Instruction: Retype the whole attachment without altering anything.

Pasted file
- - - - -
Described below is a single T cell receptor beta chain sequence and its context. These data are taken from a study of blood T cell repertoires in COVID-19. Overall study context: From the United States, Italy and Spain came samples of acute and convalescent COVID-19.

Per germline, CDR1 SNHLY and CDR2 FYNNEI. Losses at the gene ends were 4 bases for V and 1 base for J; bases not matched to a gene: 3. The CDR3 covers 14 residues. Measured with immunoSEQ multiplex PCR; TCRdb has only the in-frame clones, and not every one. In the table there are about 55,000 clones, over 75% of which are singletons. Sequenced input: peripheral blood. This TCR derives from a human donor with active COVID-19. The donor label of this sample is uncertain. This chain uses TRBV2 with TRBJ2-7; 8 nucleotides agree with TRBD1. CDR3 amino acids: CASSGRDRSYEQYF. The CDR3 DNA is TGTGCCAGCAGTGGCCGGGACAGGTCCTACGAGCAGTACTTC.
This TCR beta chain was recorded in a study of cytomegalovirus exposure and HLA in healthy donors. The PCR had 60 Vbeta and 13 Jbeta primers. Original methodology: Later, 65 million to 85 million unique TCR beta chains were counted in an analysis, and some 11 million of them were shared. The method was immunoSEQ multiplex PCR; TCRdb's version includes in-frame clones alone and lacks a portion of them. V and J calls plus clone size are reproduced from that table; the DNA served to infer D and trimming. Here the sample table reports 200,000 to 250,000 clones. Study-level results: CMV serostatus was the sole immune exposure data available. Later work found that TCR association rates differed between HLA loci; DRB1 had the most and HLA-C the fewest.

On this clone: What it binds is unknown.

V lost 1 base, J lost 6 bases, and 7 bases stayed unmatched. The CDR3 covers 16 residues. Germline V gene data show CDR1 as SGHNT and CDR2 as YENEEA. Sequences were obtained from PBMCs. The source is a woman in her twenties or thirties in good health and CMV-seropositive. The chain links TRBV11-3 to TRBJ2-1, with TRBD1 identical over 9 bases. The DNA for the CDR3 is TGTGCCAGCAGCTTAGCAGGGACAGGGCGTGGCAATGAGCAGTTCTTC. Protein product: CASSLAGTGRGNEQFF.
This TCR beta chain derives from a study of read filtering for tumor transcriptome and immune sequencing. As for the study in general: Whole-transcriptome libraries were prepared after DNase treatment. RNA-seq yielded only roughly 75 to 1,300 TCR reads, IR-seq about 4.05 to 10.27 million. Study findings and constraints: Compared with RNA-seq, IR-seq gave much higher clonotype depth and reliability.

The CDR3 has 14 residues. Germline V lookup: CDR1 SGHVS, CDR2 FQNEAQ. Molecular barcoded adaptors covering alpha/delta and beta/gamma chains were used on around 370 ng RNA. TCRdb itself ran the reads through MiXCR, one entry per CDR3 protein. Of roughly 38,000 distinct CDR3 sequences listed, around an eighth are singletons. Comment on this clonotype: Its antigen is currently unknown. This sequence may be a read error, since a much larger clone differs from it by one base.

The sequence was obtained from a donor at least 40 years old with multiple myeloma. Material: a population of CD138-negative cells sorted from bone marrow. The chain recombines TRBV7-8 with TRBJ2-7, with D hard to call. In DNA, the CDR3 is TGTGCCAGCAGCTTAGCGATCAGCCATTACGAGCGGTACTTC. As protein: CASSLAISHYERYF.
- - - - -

Described below is a single T cell receptor beta chain sequence and its context. These data are taken from a study of blood T cell repertoires in COVID-19. Overall study context: From the United States, Italy and Spain came samples of acute and convalescent COVID-19.

Per germline, CDR1 SNHLY and CDR2 FYNNEI. Losses at the gene ends were 4 bases for V and 1 base for J; bases not matched to a gene: 3. The CDR3 covers 14 residues. Measured with immunoSEQ multiplex PCR; TCRdb has only the in-frame clones, and not every one. In the table there are about 55,000 clones, over 75% of which are singletons. Sequenced input: peripheral blood. This TCR derives from a human donor with active COVID-19. The donor label of this sample is uncertain. This chain uses TRBV2 with TRBJ2-7; 8 nucleotides agree with TRBD1. CDR3 amino acids: CASSGRDRSYEQYF. The CDR3 DNA is TGTGCCAGCAGTGGCCGGGACAGGTCCTACGAGCAGTACTTC.
This TCR beta chain was recorded in a study of cytomegalovirus exposure and HLA in healthy donors. The PCR had 60 Vbeta and 13 Jbeta primers. Original methodology: Later, 65 million to 85 million unique TCR beta chains were counted in an analysis, and some 11 million of them were shared. The method was immunoSEQ multiplex PCR; TCRdb's version includes in-frame clones alone and lacks a portion of them. V and J calls plus clone size are reproduced from that table; the DNA served to infer D and trimming. Here the sample table reports 200,000 to 250,000 clones. Study-level results: CMV serostatus was the sole immune exposure data available. Later work found that TCR association rates differed between HLA loci; DRB1 had the most and HLA-C the fewest.

On this clone: What it binds is unknown.

V lost 1 base, J lost 6 bases, and 7 bases stayed unmatched. The CDR3 covers 16 residues. Germline V gene data show CDR1 as SGHNT and CDR2 as YENEEA. Sequences were obtained from PBMCs. The source is a woman in her twenties or thirties in good health and CMV-seropositive. The chain links TRBV11-3 to TRBJ2-1, with TRBD1 identical over 9 bases. The DNA for the CDR3 is TGTGCCAGCAGCTTAGCAGGGACAGGGCGTGGCAATGAGCAGTTCTTC. Protein product: CASSLAGTGRGNEQFF.
This TCR beta chain derives from a study of read filtering for tumor transcriptome and immune sequencing. As for the study in general: Whole-transcriptome libraries were prepared after DNase treatment. RNA-seq yielded only roughly 75 to 1,300 TCR reads, IR-seq about 4.05 to 10.27 million. Study findings and constraints: Compared with RNA-seq, IR-seq gave much higher clonotype depth and reliability.

The CDR3 has 14 residues. Germline V lookup: CDR1 SGHVS, CDR2 FQNEAQ. Molecular barcoded adaptors covering alpha/delta and beta/gamma chains were used on around 370 ng RNA. TCRdb itself ran the reads through MiXCR, one entry per CDR3 protein. Of roughly 38,000 distinct CDR3 sequences listed, around an eighth are singletons. Comment on this clonotype: Its antigen is currently unknown. This sequence may be a read error, since a much larger clone differs from it by one base.

The sequence was obtained from a donor at least 40 years old with multiple myeloma. Material: a population of CD138-negative cells sorted from bone marrow. The chain recombines TRBV7-8 with TRBJ2-7, with D hard to call. In DNA, the CDR3 is TGTGCCAGCAGCTTAGCGATCAGCCATTACGAGCGGTACTTC. As protein: CASSLAISHYERYF.